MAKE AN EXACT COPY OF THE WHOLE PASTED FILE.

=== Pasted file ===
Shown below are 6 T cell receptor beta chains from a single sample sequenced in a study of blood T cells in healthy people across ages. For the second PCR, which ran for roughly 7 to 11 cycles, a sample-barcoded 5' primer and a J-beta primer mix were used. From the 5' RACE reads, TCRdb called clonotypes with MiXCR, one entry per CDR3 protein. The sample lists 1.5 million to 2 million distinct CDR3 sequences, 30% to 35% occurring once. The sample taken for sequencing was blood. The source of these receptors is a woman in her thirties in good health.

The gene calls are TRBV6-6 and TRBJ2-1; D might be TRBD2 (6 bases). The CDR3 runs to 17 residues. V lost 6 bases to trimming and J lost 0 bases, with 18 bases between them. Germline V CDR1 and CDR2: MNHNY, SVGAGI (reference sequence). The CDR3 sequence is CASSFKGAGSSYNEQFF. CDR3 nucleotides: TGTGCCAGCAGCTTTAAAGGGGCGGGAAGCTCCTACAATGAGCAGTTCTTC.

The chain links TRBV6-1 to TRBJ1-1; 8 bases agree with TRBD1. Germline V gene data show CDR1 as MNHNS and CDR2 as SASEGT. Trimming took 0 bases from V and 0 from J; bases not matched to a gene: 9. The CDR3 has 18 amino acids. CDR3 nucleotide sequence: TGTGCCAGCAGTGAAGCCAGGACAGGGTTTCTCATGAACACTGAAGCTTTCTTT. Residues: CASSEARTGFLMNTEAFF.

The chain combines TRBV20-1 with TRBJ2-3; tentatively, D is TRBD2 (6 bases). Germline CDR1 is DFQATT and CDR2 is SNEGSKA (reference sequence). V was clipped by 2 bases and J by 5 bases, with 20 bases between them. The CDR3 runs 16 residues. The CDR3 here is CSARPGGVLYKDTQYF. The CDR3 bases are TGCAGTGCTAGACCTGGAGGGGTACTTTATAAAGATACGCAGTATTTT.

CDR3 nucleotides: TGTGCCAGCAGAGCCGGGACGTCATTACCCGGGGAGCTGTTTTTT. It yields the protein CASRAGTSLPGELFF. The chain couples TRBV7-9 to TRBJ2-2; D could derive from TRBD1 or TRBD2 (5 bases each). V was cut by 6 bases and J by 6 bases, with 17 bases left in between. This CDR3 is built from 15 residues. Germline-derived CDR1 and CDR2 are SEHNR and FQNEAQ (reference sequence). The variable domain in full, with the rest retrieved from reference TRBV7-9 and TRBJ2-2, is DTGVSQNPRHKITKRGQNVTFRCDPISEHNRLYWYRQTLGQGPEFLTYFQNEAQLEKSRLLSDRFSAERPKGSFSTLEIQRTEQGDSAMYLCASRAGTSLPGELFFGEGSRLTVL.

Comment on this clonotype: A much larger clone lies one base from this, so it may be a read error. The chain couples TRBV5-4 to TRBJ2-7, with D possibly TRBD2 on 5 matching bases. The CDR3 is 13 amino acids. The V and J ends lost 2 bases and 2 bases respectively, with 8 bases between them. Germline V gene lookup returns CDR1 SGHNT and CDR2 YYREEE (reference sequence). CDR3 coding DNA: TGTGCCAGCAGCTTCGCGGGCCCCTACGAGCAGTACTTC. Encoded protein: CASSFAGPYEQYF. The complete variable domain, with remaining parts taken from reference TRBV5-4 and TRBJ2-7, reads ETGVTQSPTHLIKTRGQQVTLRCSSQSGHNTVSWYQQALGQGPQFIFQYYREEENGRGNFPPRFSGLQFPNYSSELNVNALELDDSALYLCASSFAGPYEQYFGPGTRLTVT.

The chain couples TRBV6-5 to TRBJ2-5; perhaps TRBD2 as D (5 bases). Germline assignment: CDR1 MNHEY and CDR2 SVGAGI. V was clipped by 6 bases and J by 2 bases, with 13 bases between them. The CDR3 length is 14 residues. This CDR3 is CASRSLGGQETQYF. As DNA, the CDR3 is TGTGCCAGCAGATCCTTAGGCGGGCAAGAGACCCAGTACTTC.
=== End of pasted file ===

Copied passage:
Shown below are 6 T cell receptor beta chains from a single sample sequenced in a study of blood T cells in healthy people across ages. For the second PCR, which ran for roughly 7 to 11 cycles, a sample-barcoded 5' primer and a J-beta primer mix were used. From the 5' RACE reads, TCRdb called clonotypes with MiXCR, one entry per CDR3 protein. The sample lists 1.5 million to 2 million distinct CDR3 sequences, 30% to 35% occurring once. The sample taken for sequencing was blood. The source of these receptors is a woman in her thirties in good health.

The gene calls are TRBV6-6 and TRBJ2-1; D might be TRBD2 (6 bases). The CDR3 runs to 17 residues. V lost 6 bases to trimming and J lost 0 bases, with 18 bases between them. Germline V CDR1 and CDR2: MNHNY, SVGAGI (reference sequence). The CDR3 sequence is CASSFKGAGSSYNEQFF. CDR3 nucleotides: TGTGCCAGCAGCTTTAAAGGGGCGGGAAGCTCCTACAATGAGCAGTTCTTC.

The chain links TRBV6-1 to TRBJ1-1; 8 bases agree with TRBD1. Germline V gene data show CDR1 as MNHNS and CDR2 as SASEGT. Trimming took 0 bases from V and 0 from J; bases not matched to a gene: 9. The CDR3 has 18 amino acids. CDR3 nucleotide sequence: TGTGCCAGCAGTGAAGCCAGGACAGGGTTTCTCATGAACACTGAAGCTTTCTTT. Residues: CASSEARTGFLMNTEAFF.

The chain combines TRBV20-1 with TRBJ2-3; tentatively, D is TRBD2 (6 bases). Germline CDR1 is DFQATT and CDR2 is SNEGSKA (reference sequence). V was clipped by 2 bases and J by 5 bases, with 20 bases between them. The CDR3 runs 16 residues. The CDR3 here is CSARPGGVLYKDTQYF. The CDR3 bases are TGCAGTGCTAGACCTGGAGGGGTACTTTATAAAGATACGCAGTATTTT.

CDR3 nucleotides: TGTGCCAGCAGAGCCGGGACGTCATTACCCGGGGAGCTGTTTTTT. It yields the protein CASRAGTSLPGELFF. The chain couples TRBV7-9 to TRBJ2-2; D could derive from TRBD1 or TRBD2 (5 bases each). V was cut by 6 bases and J by 6 bases, with 17 bases left in between. This CDR3 is built from 15 residues. Germline-derived CDR1 and CDR2 are SEHNR and FQNEAQ (reference sequence). The variable domain in full, with the rest retrieved from reference TRBV7-9 and TRBJ2-2, is DTGVSQNPRHKITKRGQNVTFRCDPISEHNRLYWYRQTLGQGPEFLTYFQNEAQLEKSRLLSDRFSAERPKGSFSTLEIQRTEQGDSAMYLCASRAGTSLPGELFFGEGSRLTVL.

Comment on this clonotype: A much larger clone lies one base from this, so it may be a read error. The chain couples TRBV5-4 to TRBJ2-7, with D possibly TRBD2 on 5 matching bases. The CDR3 is 13 amino acids. The V and J ends lost 2 bases and 2 bases respectively, with 8 bases between them. Germline V gene lookup returns CDR1 SGHNT and CDR2 YYREEE (reference sequence). CDR3 coding DNA: TGTGCCAGCAGCTTCGCGGGCCCCTACGAGCAGTACTTC. Encoded protein: CASSFAGPYEQYF. The complete variable domain, with remaining parts taken from reference TRBV5-4 and TRBJ2-7, reads ETGVTQSPTHLIKTRGQQVTLRCSSQSGHNTVSWYQQALGQGPQFIFQYYREEENGRGNFPPRFSGLQFPNYSSELNVNALELDDSALYLCASSFAGPYEQYFGPGTRLTVT.

The chain couples TRBV6-5 to TRBJ2-5; perhaps TRBD2 as D (5 bases). Germline assignment: CDR1 MNHEY and CDR2 SVGAGI. V was clipped by 6 bases and J by 2 bases, with 13 bases between them. The CDR3 length is 14 residues. This CDR3 is CASRSLGGQETQYF. As DNA, the CDR3 is TGTGCCAGCAGATCCTTAGGCGGGCAAGAGACCCAGTACTTC.